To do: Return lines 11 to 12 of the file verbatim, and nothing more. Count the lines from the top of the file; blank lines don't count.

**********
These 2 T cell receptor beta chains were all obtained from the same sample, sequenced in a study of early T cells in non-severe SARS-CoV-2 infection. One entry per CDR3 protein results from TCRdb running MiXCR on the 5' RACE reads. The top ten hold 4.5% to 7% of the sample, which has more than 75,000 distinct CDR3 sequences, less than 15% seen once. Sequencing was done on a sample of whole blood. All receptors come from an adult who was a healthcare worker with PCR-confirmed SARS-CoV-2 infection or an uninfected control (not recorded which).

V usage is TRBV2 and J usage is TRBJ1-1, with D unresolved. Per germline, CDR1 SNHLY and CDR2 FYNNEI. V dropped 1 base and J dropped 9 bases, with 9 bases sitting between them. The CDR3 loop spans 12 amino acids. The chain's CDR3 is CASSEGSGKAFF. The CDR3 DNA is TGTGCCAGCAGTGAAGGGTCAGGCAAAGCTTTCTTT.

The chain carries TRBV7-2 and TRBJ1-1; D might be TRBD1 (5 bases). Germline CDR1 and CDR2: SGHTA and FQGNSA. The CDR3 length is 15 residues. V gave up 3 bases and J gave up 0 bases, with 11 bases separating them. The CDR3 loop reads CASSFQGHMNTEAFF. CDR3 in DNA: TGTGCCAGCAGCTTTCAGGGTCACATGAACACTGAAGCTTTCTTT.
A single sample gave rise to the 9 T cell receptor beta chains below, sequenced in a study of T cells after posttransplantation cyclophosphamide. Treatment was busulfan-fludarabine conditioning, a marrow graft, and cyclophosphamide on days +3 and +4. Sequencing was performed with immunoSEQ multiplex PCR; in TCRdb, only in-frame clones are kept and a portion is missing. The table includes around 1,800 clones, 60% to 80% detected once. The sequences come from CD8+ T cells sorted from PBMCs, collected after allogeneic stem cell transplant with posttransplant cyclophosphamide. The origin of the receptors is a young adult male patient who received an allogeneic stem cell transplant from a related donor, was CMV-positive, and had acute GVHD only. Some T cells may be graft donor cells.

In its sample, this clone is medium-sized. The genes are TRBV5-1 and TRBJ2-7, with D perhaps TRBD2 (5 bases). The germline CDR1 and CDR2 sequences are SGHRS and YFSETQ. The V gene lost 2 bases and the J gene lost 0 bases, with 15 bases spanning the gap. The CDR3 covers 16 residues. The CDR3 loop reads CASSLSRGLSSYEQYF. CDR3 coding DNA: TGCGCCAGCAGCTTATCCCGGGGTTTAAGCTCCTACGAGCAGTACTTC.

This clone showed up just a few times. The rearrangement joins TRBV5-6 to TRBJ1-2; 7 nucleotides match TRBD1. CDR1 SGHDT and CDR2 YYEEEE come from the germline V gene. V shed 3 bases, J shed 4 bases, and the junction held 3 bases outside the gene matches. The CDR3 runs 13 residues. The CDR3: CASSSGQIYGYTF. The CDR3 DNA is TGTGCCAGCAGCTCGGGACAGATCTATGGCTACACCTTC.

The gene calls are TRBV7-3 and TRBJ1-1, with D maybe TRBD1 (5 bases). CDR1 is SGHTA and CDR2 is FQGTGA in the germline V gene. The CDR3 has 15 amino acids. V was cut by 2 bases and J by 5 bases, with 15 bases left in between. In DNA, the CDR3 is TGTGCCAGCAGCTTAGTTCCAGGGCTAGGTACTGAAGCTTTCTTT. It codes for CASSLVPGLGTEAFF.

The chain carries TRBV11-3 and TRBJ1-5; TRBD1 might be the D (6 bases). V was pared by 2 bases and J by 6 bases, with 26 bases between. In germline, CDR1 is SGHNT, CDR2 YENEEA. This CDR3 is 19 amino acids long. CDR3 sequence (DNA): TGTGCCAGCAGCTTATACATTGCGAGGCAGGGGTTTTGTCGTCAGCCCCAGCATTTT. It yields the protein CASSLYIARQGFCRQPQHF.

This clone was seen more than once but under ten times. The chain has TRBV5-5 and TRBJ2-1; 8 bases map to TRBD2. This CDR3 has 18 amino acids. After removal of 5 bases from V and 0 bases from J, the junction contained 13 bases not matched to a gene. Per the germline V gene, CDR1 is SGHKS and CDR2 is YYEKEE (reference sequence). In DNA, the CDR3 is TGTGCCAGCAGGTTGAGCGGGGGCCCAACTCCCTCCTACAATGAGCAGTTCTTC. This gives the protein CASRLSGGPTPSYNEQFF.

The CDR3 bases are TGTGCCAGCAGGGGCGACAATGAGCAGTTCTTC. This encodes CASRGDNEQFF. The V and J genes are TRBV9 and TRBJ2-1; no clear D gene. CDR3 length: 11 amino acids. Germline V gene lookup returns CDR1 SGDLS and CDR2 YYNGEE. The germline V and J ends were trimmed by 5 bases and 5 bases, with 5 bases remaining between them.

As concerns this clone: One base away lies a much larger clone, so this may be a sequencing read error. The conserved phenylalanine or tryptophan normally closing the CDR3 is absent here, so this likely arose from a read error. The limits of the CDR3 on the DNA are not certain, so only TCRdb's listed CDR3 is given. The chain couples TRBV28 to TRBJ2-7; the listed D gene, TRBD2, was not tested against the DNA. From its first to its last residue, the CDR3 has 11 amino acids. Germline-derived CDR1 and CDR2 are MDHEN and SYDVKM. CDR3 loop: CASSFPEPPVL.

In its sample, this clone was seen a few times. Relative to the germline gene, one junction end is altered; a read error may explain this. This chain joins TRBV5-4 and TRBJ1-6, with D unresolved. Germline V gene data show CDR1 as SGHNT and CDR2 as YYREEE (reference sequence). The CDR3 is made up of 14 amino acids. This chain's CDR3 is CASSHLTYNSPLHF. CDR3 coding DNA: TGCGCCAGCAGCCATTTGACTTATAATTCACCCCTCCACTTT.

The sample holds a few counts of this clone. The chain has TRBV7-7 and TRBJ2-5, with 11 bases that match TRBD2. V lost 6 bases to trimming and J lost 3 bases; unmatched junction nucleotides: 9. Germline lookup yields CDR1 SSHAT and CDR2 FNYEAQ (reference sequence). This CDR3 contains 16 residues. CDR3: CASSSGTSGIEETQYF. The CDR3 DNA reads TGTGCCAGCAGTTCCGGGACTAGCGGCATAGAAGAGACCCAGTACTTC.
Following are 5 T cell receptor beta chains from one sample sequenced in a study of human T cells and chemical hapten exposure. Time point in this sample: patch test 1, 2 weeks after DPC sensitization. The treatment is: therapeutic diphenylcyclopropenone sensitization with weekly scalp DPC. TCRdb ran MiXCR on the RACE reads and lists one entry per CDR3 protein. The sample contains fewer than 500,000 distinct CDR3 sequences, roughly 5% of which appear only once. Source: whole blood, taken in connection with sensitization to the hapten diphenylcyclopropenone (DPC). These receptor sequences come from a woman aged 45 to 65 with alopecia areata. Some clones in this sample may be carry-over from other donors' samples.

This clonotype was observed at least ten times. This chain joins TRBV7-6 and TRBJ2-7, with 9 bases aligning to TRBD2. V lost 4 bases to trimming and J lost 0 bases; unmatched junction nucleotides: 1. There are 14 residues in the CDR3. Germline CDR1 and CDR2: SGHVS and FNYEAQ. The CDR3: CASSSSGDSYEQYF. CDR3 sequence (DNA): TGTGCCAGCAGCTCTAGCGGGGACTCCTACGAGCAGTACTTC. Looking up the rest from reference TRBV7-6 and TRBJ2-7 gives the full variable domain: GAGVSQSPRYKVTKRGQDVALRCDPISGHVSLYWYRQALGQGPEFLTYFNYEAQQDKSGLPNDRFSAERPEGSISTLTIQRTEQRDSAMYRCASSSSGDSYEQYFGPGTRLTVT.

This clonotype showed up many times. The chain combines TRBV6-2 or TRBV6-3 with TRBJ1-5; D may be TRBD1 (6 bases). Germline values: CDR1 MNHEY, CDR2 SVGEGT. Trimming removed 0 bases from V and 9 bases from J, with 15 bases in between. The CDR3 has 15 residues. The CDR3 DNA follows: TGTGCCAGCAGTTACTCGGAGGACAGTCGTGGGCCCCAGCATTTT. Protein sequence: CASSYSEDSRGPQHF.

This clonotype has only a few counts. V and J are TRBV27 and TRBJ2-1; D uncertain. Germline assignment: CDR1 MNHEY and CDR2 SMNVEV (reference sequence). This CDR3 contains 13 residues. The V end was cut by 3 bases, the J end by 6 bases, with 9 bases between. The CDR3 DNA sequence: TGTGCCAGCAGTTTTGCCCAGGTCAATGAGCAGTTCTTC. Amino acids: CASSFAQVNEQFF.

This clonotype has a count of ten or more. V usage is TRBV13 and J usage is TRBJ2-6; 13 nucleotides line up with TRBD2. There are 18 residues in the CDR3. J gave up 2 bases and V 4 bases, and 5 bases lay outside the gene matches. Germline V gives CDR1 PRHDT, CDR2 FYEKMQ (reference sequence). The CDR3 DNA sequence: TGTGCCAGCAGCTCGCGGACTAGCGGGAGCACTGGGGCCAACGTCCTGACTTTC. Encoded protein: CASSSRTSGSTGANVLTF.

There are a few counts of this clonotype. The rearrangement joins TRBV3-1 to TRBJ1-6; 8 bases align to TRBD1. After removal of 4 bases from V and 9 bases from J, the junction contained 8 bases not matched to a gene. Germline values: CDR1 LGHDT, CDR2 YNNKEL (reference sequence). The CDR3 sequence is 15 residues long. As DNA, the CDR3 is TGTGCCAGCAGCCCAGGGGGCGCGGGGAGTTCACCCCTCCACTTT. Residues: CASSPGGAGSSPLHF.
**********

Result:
As concerns this clone: One base away lies a much larger clone, so this may be a sequencing read error. The conserved phenylalanine or tryptophan normally closing the CDR3 is absent here, so this likely arose from a read error. The limits of the CDR3 on the DNA are not certain, so only TCRdb's listed CDR3 is given. The chain couples TRBV28 to TRBJ2-7; the listed D gene, TRBD2, was not tested against the DNA. From its first to its last residue, the CDR3 has 11 amino acids. Germline-derived CDR1 and CDR2 are MDHEN and SYDVKM. CDR3 loop: CASSFPEPPVL.

In its sample, this clone was seen a few times. Relative to the germline gene, one junction end is altered; a read error may explain this. This chain joins TRBV5-4 and TRBJ1-6, with D unresolved. Germline V gene data show CDR1 as SGHNT and CDR2 as YYREEE (reference sequence). The CDR3 is made up of 14 amino acids. This chain's CDR3 is CASSHLTYNSPLHF. CDR3 coding DNA: TGCGCCAGCAGCCATTTGACTTATAATTCACCCCTCCACTTT.